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Friday, February 24, 2017

Book Review: Columbia in Manhattanville

Columbia in Manhattanville edited by Caitlin Blanchfield
Columbia Books on Architecture and the City, 2016
Paperback, 142 pages

In October 2016 I went on a press tour of the Jerome L. Greene Science Center, one of two buildings designed by Renzo Piano Building Workshop that were nearing completion as part of the first phase of Columbia University's new Manhattanville campus. The timing was a bit odd, given that it and the other building, the Lenfest Center for the Arts, won't open until spring 2017. (A third Piano-designed building, the University Forum and Academic Conference Center, will open in 2018, to be followed a few years later by a pair of buildings designed by Diller Scofidio + Renfro.) No doubt, the tour took place before all of the expensive scientific equipment would move into the building, but it also sped up any positive reception of the project, which has been in the works as far back as 2002 (when SOM was hired to work on Columbia's expansion) and has seen its fair share of opposition and criticism. Bringing the press inside the Piano building before the students, scientists, and other users enabled us to see firsthand how well the building realizes the school's goals of using transparency and the street grid to create a neighborhood that is one with the city. Or so Columbia would like people to consider.

Jerome L. Greene Science Center

Around the time of the tour, Columbia Books on Architecture and the City, an imprint of Columbia GSAPP, published this book on the Manhattanville project. It consists of interviews with some of the key players (Renzo Piano, SOM's Marilyn Taylor et. al., Elizabeth Diller and Charles Renfro, etc.) a trio of essays, color photographs by Tom Harris, and nine "historical episodes." I started the book by reading the historical episodes, which span from 1916 to 2007 and tackle New York City's zoning, the adjacent Manhattanville Houses, mid-20th-century proposals for the area, Columbia's quashed attempt at building a gymnasium in Morningside Park, and the rezoning that allowed Columbia to move forward with its 17-acre campus.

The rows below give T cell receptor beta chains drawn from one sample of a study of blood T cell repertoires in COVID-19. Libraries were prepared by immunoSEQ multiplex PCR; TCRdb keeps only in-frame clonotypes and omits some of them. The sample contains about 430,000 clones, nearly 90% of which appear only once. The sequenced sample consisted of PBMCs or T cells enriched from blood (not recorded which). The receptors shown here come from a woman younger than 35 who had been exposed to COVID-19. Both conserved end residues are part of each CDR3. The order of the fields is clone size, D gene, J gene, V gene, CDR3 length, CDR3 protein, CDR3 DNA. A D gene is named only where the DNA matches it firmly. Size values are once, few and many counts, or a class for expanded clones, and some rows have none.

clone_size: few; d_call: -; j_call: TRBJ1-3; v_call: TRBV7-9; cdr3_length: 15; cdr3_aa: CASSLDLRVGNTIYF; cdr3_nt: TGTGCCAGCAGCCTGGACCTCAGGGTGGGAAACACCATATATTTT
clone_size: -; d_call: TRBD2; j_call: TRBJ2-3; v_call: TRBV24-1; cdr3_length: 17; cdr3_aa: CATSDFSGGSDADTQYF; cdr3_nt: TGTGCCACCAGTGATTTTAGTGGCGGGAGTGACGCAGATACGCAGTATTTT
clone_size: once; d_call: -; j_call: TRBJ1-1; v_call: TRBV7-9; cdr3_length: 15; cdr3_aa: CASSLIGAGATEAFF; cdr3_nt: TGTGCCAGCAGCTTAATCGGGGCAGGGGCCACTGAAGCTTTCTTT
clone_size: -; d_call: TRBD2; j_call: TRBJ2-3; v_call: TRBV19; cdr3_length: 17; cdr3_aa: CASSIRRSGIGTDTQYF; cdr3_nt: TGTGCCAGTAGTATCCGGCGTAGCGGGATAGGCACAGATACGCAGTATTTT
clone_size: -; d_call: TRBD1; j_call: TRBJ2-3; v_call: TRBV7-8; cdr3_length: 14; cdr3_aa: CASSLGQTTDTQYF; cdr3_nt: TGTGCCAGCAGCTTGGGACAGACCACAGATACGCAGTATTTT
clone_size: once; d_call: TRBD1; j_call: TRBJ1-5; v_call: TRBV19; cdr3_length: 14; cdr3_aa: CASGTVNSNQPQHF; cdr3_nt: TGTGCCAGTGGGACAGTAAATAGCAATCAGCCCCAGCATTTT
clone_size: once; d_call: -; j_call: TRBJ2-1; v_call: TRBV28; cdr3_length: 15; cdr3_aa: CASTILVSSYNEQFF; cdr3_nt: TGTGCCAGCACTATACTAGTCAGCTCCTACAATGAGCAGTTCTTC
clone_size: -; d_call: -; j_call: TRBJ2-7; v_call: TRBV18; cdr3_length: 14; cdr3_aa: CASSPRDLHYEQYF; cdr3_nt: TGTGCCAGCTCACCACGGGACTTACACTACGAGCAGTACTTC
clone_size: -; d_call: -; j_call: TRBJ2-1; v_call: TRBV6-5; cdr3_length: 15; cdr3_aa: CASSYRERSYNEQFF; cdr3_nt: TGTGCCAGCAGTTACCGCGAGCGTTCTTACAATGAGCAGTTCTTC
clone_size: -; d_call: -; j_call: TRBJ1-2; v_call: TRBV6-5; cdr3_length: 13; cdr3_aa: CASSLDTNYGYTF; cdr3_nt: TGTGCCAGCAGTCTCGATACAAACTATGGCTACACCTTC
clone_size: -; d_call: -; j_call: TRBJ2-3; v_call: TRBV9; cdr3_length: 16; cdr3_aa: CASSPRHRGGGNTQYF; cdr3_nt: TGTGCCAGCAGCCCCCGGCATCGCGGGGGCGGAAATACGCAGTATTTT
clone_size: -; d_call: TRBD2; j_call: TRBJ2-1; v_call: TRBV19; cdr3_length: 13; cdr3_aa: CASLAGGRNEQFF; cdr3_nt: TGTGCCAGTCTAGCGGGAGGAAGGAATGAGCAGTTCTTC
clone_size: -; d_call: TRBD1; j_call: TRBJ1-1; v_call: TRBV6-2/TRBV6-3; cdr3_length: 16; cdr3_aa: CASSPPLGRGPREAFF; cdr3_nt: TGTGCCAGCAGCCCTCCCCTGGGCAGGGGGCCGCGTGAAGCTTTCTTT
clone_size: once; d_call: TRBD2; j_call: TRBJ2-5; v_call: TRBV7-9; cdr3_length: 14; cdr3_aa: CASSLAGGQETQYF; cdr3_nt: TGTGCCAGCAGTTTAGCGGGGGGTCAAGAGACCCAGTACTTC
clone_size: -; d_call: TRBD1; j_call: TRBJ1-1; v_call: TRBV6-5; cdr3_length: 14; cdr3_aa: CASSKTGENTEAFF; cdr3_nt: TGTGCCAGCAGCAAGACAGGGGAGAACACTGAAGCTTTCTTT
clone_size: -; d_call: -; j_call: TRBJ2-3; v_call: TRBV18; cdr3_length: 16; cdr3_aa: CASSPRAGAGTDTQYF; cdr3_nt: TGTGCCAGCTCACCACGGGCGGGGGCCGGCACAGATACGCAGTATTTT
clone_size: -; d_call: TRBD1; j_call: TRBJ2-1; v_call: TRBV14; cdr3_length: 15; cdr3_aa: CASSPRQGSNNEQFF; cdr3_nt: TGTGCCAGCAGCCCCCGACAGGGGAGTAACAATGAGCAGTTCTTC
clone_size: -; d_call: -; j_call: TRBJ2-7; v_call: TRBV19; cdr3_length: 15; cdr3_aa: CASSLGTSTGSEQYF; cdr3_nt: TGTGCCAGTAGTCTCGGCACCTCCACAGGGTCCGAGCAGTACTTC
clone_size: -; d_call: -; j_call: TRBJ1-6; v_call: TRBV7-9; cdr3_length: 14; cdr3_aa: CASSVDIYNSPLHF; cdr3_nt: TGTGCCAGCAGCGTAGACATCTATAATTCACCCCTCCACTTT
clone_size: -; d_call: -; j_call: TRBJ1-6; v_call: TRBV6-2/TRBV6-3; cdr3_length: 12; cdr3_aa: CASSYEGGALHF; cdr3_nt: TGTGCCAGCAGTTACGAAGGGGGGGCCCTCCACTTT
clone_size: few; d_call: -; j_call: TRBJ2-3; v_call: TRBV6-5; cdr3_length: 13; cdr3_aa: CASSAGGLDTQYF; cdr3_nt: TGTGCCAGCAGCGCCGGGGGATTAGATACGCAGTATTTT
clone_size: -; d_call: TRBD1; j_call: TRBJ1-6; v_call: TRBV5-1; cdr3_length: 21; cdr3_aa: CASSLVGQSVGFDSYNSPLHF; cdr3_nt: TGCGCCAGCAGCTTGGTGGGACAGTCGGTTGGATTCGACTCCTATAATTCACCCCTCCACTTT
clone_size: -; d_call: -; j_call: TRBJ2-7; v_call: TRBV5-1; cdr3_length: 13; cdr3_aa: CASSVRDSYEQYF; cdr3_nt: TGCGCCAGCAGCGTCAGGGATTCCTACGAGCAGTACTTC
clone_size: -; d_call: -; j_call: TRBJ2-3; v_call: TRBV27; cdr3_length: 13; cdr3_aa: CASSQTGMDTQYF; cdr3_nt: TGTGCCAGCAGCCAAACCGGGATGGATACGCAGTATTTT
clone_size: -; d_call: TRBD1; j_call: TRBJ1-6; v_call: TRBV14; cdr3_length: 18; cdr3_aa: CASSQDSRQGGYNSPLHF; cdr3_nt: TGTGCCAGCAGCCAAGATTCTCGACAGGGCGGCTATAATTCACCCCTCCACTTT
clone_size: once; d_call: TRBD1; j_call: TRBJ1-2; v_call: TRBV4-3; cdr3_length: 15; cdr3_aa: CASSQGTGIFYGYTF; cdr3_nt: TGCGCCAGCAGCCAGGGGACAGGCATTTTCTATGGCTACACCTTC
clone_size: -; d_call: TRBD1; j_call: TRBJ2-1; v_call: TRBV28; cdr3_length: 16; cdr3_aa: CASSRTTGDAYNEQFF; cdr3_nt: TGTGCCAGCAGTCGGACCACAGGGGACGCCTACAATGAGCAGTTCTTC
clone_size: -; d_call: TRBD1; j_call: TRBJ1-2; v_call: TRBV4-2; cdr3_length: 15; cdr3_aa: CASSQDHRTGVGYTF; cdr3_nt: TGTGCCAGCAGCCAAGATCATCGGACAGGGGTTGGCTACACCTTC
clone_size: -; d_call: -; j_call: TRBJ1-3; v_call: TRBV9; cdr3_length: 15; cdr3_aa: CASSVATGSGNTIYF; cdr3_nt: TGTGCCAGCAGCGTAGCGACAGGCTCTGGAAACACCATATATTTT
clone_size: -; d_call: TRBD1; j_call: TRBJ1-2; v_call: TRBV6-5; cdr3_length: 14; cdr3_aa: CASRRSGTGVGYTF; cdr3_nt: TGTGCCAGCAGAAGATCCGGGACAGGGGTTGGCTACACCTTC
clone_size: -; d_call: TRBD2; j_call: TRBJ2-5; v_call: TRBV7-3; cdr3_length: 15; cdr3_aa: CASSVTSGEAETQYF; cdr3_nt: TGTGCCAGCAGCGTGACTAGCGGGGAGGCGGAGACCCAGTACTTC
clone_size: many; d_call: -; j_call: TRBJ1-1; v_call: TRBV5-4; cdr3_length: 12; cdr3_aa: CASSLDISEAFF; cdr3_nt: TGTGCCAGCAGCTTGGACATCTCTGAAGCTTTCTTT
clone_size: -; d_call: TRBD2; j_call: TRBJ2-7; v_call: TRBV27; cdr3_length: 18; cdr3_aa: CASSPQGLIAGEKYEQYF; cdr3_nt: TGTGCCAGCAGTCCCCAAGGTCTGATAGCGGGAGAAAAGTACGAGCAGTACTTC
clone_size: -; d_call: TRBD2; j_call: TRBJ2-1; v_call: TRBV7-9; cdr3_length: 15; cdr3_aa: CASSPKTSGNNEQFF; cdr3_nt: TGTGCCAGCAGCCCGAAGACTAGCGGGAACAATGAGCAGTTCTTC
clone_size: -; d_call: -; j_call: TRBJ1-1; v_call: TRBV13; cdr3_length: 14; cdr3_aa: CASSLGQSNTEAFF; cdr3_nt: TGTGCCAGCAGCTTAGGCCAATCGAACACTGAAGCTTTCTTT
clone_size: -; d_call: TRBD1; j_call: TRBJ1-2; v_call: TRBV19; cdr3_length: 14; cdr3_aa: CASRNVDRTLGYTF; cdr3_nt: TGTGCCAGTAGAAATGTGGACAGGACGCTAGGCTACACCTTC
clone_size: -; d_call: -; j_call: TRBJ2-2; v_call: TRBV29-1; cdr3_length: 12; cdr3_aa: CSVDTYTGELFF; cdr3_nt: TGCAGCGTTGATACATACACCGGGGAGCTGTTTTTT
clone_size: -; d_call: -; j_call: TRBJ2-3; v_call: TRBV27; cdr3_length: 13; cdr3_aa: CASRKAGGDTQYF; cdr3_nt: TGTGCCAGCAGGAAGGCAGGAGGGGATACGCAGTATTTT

Following that I read the interviews and then the essays. Broadly these contributions were respectfully informative and critical, and I'd say it's good to have both. With such a large, complex, longterm project, it's beneficial to hear from the key players behind the master plan and the buildings. At the same time, sociological and other criticisms are a key part of the project's history, so I'm glad to see they are not being glossed over. Steven Gregory's essay, "The Radiant University," is particularly helpful in this regard, since it questions Columbia's assertions (especially in regard to eminent domain), gives voice to displaced residents and businesspeople, and highlights some potential conflicts of interest.

Another highlight is Reinhold Martin's essay, "Made in Manhattanville," which delves below the street grid to the below-grade facilities that undergird the campus and allow services to remain out of sight. This subterranean plinth is a key element in the plan and one that seems to point to the need for the university to obtain every block bound by Broadway, 12th Avenue, 125th Street, and 133th Street. Without doing so, each building would not be united underground by a seven-story labyrinth of parking, loading, mechanical, and other services.